Wednesday, December 20, 2006

Encouraging Male Voices

Susan Estrich, an outspoken sexual assault activist, recently wrote on male rape and the "lack" of victims. In Houston, Texas a serial rapist has victimized over 5 males ages 18 to 21 since September:
More victims are suspected, but may be silent for many reasons. Fear of being revictimized in the criminal justice system, not believed, facing homosexual stigma regardless of sexual orientation, and because rape is viewed as a "women's issue" often encourage such silence.

Susan Estrich's column:

Statistics based off police reports often show low to no levels of male sexual assault. As Ms. Estrich notes, "what none means is that serious criminals are getting away with rape, and boys and men are suffering the stigma of shame along with the pain and anguish of brutalization." Normally reported male rapes involve children, leading to facts like the average age for male rape is 4 (Bureau of Justice Statistics, 2000).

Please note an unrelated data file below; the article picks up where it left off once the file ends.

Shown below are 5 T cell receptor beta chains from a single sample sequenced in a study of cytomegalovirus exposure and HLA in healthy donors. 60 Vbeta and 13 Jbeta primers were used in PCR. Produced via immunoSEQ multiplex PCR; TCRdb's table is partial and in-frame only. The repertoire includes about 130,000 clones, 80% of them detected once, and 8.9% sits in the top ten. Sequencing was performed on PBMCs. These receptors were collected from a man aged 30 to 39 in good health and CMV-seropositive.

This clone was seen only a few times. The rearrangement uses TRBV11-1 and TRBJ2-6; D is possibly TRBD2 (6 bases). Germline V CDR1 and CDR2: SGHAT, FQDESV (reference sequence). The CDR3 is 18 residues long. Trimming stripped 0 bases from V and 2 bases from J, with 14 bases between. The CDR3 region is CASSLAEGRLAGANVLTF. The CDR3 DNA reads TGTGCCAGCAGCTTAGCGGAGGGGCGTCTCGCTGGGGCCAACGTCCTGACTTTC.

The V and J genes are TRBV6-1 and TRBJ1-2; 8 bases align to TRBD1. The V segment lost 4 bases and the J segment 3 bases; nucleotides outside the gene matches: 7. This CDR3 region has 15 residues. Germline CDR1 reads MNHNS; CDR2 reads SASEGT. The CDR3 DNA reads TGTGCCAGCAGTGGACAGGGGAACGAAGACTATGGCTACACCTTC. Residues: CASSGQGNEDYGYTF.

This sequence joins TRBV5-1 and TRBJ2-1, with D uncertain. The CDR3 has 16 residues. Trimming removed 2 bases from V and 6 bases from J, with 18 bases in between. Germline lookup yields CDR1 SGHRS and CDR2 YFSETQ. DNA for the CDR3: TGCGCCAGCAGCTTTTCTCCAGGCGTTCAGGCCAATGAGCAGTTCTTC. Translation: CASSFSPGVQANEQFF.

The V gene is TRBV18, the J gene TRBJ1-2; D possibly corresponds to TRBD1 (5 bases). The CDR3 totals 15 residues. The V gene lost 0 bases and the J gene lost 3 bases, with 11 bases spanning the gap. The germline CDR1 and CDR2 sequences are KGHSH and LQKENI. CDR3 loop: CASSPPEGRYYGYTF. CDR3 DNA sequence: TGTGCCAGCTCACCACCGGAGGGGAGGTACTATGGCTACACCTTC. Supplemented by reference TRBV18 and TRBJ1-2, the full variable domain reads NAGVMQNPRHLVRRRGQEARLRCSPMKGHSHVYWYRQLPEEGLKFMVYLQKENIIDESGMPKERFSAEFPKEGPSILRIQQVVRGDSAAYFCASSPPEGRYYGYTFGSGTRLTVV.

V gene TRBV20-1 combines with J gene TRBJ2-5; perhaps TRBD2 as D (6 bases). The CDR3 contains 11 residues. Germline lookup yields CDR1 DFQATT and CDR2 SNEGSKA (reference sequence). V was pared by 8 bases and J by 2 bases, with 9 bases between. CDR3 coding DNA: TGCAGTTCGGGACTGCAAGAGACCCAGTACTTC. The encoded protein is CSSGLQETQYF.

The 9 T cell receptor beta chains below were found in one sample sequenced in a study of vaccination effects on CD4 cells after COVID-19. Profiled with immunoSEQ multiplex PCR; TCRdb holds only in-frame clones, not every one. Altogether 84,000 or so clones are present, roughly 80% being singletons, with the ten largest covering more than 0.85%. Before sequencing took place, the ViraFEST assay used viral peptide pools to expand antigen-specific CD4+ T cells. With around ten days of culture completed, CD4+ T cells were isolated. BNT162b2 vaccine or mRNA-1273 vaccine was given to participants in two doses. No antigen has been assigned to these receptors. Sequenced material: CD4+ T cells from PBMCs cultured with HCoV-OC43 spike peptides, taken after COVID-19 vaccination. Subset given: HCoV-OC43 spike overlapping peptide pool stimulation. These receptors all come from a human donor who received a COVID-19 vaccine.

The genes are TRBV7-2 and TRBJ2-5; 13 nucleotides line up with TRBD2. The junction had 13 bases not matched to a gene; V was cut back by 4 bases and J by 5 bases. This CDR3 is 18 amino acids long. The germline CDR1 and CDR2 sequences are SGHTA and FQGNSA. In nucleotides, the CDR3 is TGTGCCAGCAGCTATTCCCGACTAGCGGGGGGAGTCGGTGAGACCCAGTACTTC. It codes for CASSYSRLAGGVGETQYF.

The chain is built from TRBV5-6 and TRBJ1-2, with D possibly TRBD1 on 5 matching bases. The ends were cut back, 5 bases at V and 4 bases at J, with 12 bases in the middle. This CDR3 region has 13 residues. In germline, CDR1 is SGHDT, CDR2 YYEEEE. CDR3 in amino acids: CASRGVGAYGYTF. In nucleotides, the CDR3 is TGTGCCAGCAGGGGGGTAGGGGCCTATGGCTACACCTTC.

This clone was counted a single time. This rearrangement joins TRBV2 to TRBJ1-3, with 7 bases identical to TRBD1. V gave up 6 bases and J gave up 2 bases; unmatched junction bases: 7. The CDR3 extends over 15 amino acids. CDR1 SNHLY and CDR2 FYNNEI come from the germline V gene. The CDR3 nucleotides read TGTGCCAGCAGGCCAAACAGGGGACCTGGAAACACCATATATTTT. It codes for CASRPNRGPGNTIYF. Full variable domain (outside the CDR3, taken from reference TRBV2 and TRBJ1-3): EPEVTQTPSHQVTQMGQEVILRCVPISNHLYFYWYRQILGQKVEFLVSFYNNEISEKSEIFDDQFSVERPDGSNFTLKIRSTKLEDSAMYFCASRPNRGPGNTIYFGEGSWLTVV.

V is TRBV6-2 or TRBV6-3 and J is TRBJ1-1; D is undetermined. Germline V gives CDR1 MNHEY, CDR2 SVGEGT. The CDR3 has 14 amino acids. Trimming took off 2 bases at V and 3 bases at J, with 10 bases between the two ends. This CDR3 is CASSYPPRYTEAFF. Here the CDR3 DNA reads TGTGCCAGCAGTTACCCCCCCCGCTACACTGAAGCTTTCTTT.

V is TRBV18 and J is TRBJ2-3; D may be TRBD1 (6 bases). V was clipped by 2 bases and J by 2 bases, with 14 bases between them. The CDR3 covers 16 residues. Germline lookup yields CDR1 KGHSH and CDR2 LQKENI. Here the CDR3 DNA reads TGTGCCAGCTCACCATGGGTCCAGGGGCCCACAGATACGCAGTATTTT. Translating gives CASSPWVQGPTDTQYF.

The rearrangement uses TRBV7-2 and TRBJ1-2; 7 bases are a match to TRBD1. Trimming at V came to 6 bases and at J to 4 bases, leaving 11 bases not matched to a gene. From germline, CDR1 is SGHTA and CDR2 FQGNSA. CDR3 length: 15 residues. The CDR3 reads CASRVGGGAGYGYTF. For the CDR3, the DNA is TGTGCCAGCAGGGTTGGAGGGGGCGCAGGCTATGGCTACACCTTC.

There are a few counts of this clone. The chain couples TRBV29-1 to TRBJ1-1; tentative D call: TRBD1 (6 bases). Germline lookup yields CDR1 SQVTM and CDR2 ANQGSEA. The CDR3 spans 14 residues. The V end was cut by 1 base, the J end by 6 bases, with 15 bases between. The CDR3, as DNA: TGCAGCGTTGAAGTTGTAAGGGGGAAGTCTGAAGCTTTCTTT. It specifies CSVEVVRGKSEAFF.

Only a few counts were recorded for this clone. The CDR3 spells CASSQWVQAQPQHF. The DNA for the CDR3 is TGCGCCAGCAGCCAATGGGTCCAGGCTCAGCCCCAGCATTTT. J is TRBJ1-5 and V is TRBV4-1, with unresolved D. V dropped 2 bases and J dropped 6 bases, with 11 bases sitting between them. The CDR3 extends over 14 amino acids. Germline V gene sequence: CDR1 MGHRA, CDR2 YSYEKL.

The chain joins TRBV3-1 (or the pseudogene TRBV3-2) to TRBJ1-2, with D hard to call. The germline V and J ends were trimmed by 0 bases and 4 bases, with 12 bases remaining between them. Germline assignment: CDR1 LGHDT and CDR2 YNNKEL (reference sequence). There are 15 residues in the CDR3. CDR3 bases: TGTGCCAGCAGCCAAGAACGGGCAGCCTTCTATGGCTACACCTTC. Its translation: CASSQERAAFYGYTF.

When male sexual assault is brought to the fore-front we learn much about the nature of rape. Perpetrators of reported male rape are 61% male, 28% female, and 11% are both! We learn that female perpetrators more often use coercion 91% of the time and 50% are adolescents baby sitters (JAMA, 1998). Many people don't realize females rape; rape is not solely men raping women. If we want to create a world without sexual violence male victims need support and outlet for their voice.

Tuesday, December 12, 2006

Media Support for a Rapist